first-for-effortFaulty logic, but I’ll give everyone an A for effort.

I don’t mind being around other people. Sometimes it becomes an inconvenience and I get bored or annoyed or anxious or angry and need to leave. That doesn’t mean I hate anyone, it just means I’m introverted and don’t give two shits about being average.

Like today, for example. We walked along the wharf, got some fish and fries or chips or whatever you want to call them in the country you live, and then stopped by an ice cream/candy shop for his little sister. And us. Because I got a bag of sour taffy. So much for eating healthy again.

This shop is tiny. The building is large but the majority of it is taken up by the counter top, the ice cream, the taffy maker, and their storage and cooking areas. So the hallways to walk are narrow and because it’s spring break, because it’s a tourist town in which I live, people were clogging the way.

Now, I can handle crowds up to a certain point. I could handle the crowds as we were walking up and down the Wharf because I was only at the mercy of my social anxiety, not to mention my boyfriend was right next to me.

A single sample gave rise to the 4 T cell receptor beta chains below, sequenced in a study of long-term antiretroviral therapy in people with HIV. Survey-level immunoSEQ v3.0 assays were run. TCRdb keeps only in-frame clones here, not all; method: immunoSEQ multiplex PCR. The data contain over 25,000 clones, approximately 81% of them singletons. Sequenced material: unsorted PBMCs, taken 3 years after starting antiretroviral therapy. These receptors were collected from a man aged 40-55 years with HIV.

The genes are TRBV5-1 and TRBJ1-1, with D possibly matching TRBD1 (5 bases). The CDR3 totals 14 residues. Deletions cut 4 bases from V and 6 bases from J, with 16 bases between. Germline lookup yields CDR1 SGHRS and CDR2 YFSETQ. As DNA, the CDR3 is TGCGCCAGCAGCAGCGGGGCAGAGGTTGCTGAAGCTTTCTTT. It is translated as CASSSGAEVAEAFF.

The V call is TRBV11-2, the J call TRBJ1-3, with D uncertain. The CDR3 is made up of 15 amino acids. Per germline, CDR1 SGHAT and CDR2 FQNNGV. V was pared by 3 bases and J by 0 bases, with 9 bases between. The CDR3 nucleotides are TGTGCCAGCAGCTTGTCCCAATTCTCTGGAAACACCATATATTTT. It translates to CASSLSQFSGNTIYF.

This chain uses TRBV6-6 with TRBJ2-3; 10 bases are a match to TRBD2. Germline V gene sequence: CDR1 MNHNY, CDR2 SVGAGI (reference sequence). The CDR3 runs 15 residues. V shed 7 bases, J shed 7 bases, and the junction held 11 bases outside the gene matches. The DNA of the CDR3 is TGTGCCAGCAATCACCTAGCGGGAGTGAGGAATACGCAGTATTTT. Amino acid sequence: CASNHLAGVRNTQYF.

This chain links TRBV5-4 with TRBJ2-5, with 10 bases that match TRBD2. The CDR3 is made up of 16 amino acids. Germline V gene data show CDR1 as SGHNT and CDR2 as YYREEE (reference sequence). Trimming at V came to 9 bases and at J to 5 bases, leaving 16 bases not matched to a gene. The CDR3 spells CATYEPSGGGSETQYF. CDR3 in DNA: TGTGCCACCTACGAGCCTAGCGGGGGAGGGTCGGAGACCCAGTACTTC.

But in that tiny store, it’s not my anxiety that overwhelms me. I’ve never been claustrophobic: I’m the type of person who finds small spaces comforting sometimes. It’s the sensory overload that gets me. It’s the skin to skin contact you have to put up with. It’s the fact that I can’t breathe without feeling like I’m invading someone else’s space or feeling that their breathing is invading my space. All of the voices sound like they’re shouting, all of the movement makes me extremely uncomfortable. I hate when people move.


Is that weird?

I seriously hate it. If there’s a chair somewhere, sit. If you’re standing, stop moving back and forth, it seriously puts me on edge to the point where I’ve shouted at people to sit down or stop moving.

The day was bright and sunny, another thing I struggle with because of how bright it is and how everything hurts my eyes. So by the end, after all of our purchases were rung up I just said “go, go, go” and booked it towards the nearest exit.

That was enough contact with the outside world for me for the next two days or so. I’ll still walk outside, maybe take a drive, take some pictures, but I won’t be confronting cashiers or going to work (obviously) or doing anything that overwhelms my system.

I need a break from everything.